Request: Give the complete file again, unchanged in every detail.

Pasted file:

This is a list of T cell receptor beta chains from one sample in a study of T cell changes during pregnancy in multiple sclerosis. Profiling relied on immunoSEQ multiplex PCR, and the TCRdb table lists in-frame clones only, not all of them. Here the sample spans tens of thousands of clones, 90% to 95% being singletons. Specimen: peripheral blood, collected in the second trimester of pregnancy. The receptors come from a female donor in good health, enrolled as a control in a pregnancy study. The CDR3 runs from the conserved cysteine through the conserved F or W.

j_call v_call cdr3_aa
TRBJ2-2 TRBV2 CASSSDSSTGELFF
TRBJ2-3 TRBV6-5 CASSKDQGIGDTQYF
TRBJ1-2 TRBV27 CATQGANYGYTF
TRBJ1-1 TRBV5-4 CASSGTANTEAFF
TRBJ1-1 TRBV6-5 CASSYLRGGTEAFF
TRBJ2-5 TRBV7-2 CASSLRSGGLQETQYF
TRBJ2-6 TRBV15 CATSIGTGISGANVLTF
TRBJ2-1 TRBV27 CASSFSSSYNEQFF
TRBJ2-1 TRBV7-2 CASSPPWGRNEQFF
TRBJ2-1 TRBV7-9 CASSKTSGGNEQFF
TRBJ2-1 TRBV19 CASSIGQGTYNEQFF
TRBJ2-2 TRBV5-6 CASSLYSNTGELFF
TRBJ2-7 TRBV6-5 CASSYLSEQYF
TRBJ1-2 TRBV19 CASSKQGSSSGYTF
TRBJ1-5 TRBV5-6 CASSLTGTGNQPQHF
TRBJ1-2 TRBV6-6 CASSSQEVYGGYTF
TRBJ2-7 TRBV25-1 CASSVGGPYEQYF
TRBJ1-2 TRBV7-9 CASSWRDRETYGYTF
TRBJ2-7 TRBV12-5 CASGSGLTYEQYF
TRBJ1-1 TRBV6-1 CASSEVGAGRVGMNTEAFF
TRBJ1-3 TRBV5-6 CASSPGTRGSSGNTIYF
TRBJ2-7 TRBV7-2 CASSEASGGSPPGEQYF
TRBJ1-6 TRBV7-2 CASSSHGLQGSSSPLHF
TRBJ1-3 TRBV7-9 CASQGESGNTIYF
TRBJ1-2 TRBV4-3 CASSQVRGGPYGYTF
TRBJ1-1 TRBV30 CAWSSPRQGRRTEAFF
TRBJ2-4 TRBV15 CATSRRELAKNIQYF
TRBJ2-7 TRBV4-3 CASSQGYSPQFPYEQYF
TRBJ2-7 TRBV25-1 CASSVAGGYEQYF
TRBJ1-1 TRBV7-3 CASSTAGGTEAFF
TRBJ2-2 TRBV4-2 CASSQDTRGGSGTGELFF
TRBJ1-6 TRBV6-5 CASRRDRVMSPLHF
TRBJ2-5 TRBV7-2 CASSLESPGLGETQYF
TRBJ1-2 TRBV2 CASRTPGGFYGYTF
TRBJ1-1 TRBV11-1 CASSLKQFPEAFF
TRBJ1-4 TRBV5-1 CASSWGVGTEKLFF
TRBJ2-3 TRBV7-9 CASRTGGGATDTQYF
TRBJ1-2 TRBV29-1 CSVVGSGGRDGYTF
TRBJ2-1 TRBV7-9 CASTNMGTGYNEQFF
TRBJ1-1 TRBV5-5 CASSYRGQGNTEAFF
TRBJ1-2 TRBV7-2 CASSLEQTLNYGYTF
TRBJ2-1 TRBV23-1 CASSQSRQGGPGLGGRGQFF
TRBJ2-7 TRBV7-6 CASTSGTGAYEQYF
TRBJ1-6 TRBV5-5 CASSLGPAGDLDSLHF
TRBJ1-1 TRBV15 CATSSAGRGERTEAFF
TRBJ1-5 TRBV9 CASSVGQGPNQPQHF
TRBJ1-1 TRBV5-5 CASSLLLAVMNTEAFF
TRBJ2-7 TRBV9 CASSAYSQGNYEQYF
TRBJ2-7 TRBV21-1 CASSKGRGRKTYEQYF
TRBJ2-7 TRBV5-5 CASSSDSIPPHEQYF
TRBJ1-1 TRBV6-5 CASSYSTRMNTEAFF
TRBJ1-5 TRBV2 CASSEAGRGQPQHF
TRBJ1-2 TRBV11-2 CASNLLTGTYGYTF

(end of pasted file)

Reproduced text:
This is a list of T cell receptor beta chains from one sample in a study of T cell changes during pregnancy in multiple sclerosis. Profiling relied on immunoSEQ multiplex PCR, and the TCRdb table lists in-frame clones only, not all of them. Here the sample spans tens of thousands of clones, 90% to 95% being singletons. Specimen: peripheral blood, collected in the second trimester of pregnancy. The receptors come from a female donor in good health, enrolled as a control in a pregnancy study. The CDR3 runs from the conserved cysteine through the conserved F or W.

j_call v_call cdr3_aa
TRBJ2-2 TRBV2 CASSSDSSTGELFF
TRBJ2-3 TRBV6-5 CASSKDQGIGDTQYF
TRBJ1-2 TRBV27 CATQGANYGYTF
TRBJ1-1 TRBV5-4 CASSGTANTEAFF
TRBJ1-1 TRBV6-5 CASSYLRGGTEAFF
TRBJ2-5 TRBV7-2 CASSLRSGGLQETQYF
TRBJ2-6 TRBV15 CATSIGTGISGANVLTF
TRBJ2-1 TRBV27 CASSFSSSYNEQFF
TRBJ2-1 TRBV7-2 CASSPPWGRNEQFF
TRBJ2-1 TRBV7-9 CASSKTSGGNEQFF
TRBJ2-1 TRBV19 CASSIGQGTYNEQFF
TRBJ2-2 TRBV5-6 CASSLYSNTGELFF
TRBJ2-7 TRBV6-5 CASSYLSEQYF
TRBJ1-2 TRBV19 CASSKQGSSSGYTF
TRBJ1-5 TRBV5-6 CASSLTGTGNQPQHF
TRBJ1-2 TRBV6-6 CASSSQEVYGGYTF
TRBJ2-7 TRBV25-1 CASSVGGPYEQYF
TRBJ1-2 TRBV7-9 CASSWRDRETYGYTF
TRBJ2-7 TRBV12-5 CASGSGLTYEQYF
TRBJ1-1 TRBV6-1 CASSEVGAGRVGMNTEAFF
TRBJ1-3 TRBV5-6 CASSPGTRGSSGNTIYF
TRBJ2-7 TRBV7-2 CASSEASGGSPPGEQYF
TRBJ1-6 TRBV7-2 CASSSHGLQGSSSPLHF
TRBJ1-3 TRBV7-9 CASQGESGNTIYF
TRBJ1-2 TRBV4-3 CASSQVRGGPYGYTF
TRBJ1-1 TRBV30 CAWSSPRQGRRTEAFF
TRBJ2-4 TRBV15 CATSRRELAKNIQYF
TRBJ2-7 TRBV4-3 CASSQGYSPQFPYEQYF
TRBJ2-7 TRBV25-1 CASSVAGGYEQYF
TRBJ1-1 TRBV7-3 CASSTAGGTEAFF
TRBJ2-2 TRBV4-2 CASSQDTRGGSGTGELFF
TRBJ1-6 TRBV6-5 CASRRDRVMSPLHF
TRBJ2-5 TRBV7-2 CASSLESPGLGETQYF
TRBJ1-2 TRBV2 CASRTPGGFYGYTF
TRBJ1-1 TRBV11-1 CASSLKQFPEAFF
TRBJ1-4 TRBV5-1 CASSWGVGTEKLFF
TRBJ2-3 TRBV7-9 CASRTGGGATDTQYF
TRBJ1-2 TRBV29-1 CSVVGSGGRDGYTF
TRBJ2-1 TRBV7-9 CASTNMGTGYNEQFF
TRBJ1-1 TRBV5-5 CASSYRGQGNTEAFF
TRBJ1-2 TRBV7-2 CASSLEQTLNYGYTF
TRBJ2-1 TRBV23-1 CASSQSRQGGPGLGGRGQFF
TRBJ2-7 TRBV7-6 CASTSGTGAYEQYF
TRBJ1-6 TRBV5-5 CASSLGPAGDLDSLHF
TRBJ1-1 TRBV15 CATSSAGRGERTEAFF
TRBJ1-5 TRBV9 CASSVGQGPNQPQHF
TRBJ1-1 TRBV5-5 CASSLLLAVMNTEAFF
TRBJ2-7 TRBV9 CASSAYSQGNYEQYF
TRBJ2-7 TRBV21-1 CASSKGRGRKTYEQYF
TRBJ2-7 TRBV5-5 CASSSDSIPPHEQYF
TRBJ1-1 TRBV6-5 CASSYSTRMNTEAFF
TRBJ1-5 TRBV2 CASSEAGRGQPQHF
TRBJ1-2 TRBV11-2 CASNLLTGTYGYTF